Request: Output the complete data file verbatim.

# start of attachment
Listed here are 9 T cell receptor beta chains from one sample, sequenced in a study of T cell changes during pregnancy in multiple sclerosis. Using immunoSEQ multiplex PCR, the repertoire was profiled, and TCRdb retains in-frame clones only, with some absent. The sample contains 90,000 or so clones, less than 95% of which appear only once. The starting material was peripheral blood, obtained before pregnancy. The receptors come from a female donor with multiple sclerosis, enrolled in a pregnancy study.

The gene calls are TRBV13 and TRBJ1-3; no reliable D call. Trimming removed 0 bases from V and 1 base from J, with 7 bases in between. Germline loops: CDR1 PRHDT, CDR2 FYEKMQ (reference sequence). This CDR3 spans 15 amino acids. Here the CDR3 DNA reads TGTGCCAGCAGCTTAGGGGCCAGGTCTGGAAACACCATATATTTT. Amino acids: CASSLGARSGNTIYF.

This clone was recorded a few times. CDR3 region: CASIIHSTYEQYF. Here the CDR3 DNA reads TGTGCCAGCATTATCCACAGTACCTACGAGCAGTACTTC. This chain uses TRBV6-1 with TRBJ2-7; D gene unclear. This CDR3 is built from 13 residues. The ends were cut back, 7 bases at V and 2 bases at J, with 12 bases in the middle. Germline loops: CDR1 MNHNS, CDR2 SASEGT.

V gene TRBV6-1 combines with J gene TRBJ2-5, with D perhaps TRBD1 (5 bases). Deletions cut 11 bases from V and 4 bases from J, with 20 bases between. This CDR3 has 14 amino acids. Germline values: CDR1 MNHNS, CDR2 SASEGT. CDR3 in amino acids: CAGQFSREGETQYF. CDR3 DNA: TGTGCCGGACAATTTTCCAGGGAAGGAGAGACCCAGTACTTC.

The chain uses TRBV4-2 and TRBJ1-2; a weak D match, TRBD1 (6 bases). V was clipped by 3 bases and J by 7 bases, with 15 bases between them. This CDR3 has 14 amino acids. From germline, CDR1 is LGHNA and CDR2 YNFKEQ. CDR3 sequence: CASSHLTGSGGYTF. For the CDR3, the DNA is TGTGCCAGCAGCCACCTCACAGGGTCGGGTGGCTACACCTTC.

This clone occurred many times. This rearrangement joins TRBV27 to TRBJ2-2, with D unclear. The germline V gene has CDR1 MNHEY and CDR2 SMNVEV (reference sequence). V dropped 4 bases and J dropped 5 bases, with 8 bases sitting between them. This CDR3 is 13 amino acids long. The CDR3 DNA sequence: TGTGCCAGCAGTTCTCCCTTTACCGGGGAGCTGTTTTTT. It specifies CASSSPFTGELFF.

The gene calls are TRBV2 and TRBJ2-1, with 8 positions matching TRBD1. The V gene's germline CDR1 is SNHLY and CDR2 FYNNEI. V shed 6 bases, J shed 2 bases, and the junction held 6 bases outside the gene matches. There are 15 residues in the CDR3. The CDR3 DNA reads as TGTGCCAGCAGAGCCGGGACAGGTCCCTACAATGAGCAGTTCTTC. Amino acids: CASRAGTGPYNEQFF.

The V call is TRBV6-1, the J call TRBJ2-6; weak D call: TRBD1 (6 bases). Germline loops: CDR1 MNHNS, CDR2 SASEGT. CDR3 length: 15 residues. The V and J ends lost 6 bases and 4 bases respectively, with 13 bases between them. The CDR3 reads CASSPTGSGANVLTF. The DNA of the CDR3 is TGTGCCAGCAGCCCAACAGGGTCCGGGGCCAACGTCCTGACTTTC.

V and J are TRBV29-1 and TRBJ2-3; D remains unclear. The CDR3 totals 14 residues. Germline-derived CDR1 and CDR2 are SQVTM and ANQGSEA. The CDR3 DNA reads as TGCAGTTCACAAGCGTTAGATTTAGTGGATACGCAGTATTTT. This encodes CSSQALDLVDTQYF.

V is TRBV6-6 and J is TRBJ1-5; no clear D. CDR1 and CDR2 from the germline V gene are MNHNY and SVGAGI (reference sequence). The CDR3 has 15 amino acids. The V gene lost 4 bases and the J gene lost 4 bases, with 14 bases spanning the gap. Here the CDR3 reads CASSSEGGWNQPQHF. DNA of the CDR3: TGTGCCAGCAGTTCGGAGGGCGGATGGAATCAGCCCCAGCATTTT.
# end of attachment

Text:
Listed here are 9 T cell receptor beta chains from one sample, sequenced in a study of T cell changes during pregnancy in multiple sclerosis. Using immunoSEQ multiplex PCR, the repertoire was profiled, and TCRdb retains in-frame clones only, with some absent. The sample contains 90,000 or so clones, less than 95% of which appear only once. The starting material was peripheral blood, obtained before pregnancy. The receptors come from a female donor with multiple sclerosis, enrolled in a pregnancy study.

The gene calls are TRBV13 and TRBJ1-3; no reliable D call. Trimming removed 0 bases from V and 1 base from J, with 7 bases in between. Germline loops: CDR1 PRHDT, CDR2 FYEKMQ (reference sequence). This CDR3 spans 15 amino acids. Here the CDR3 DNA reads TGTGCCAGCAGCTTAGGGGCCAGGTCTGGAAACACCATATATTTT. Amino acids: CASSLGARSGNTIYF.

This clone was recorded a few times. CDR3 region: CASIIHSTYEQYF. Here the CDR3 DNA reads TGTGCCAGCATTATCCACAGTACCTACGAGCAGTACTTC. This chain uses TRBV6-1 with TRBJ2-7; D gene unclear. This CDR3 is built from 13 residues. The ends were cut back, 7 bases at V and 2 bases at J, with 12 bases in the middle. Germline loops: CDR1 MNHNS, CDR2 SASEGT.

V gene TRBV6-1 combines with J gene TRBJ2-5, with D perhaps TRBD1 (5 bases). Deletions cut 11 bases from V and 4 bases from J, with 20 bases between. This CDR3 has 14 amino acids. Germline values: CDR1 MNHNS, CDR2 SASEGT. CDR3 in amino acids: CAGQFSREGETQYF. CDR3 DNA: TGTGCCGGACAATTTTCCAGGGAAGGAGAGACCCAGTACTTC.

The chain uses TRBV4-2 and TRBJ1-2; a weak D match, TRBD1 (6 bases). V was clipped by 3 bases and J by 7 bases, with 15 bases between them. This CDR3 has 14 amino acids. From germline, CDR1 is LGHNA and CDR2 YNFKEQ. CDR3 sequence: CASSHLTGSGGYTF. For the CDR3, the DNA is TGTGCCAGCAGCCACCTCACAGGGTCGGGTGGCTACACCTTC.

This clone occurred many times. This rearrangement joins TRBV27 to TRBJ2-2, with D unclear. The germline V gene has CDR1 MNHEY and CDR2 SMNVEV (reference sequence). V dropped 4 bases and J dropped 5 bases, with 8 bases sitting between them. This CDR3 is 13 amino acids long. The CDR3 DNA sequence: TGTGCCAGCAGTTCTCCCTTTACCGGGGAGCTGTTTTTT. It specifies CASSSPFTGELFF.

The gene calls are TRBV2 and TRBJ2-1, with 8 positions matching TRBD1. The V gene's germline CDR1 is SNHLY and CDR2 FYNNEI. V shed 6 bases, J shed 2 bases, and the junction held 6 bases outside the gene matches. There are 15 residues in the CDR3. The CDR3 DNA reads as TGTGCCAGCAGAGCCGGGACAGGTCCCTACAATGAGCAGTTCTTC. Amino acids: CASRAGTGPYNEQFF.

The V call is TRBV6-1, the J call TRBJ2-6; weak D call: TRBD1 (6 bases). Germline loops: CDR1 MNHNS, CDR2 SASEGT. CDR3 length: 15 residues. The V and J ends lost 6 bases and 4 bases respectively, with 13 bases between them. The CDR3 reads CASSPTGSGANVLTF. The DNA of the CDR3 is TGTGCCAGCAGCCCAACAGGGTCCGGGGCCAACGTCCTGACTTTC.

V and J are TRBV29-1 and TRBJ2-3; D remains unclear. The CDR3 totals 14 residues. Germline-derived CDR1 and CDR2 are SQVTM and ANQGSEA. The CDR3 DNA reads as TGCAGTTCACAAGCGTTAGATTTAGTGGATACGCAGTATTTT. This encodes CSSQALDLVDTQYF.

V is TRBV6-6 and J is TRBJ1-5; no clear D. CDR1 and CDR2 from the germline V gene are MNHNY and SVGAGI (reference sequence). The CDR3 has 15 amino acids. The V gene lost 4 bases and the J gene lost 4 bases, with 14 bases spanning the gap. Here the CDR3 reads CASSSEGGWNQPQHF. DNA of the CDR3: TGTGCCAGCAGTTCGGAGGGCGGATGGAATCAGCCCCAGCATTTT.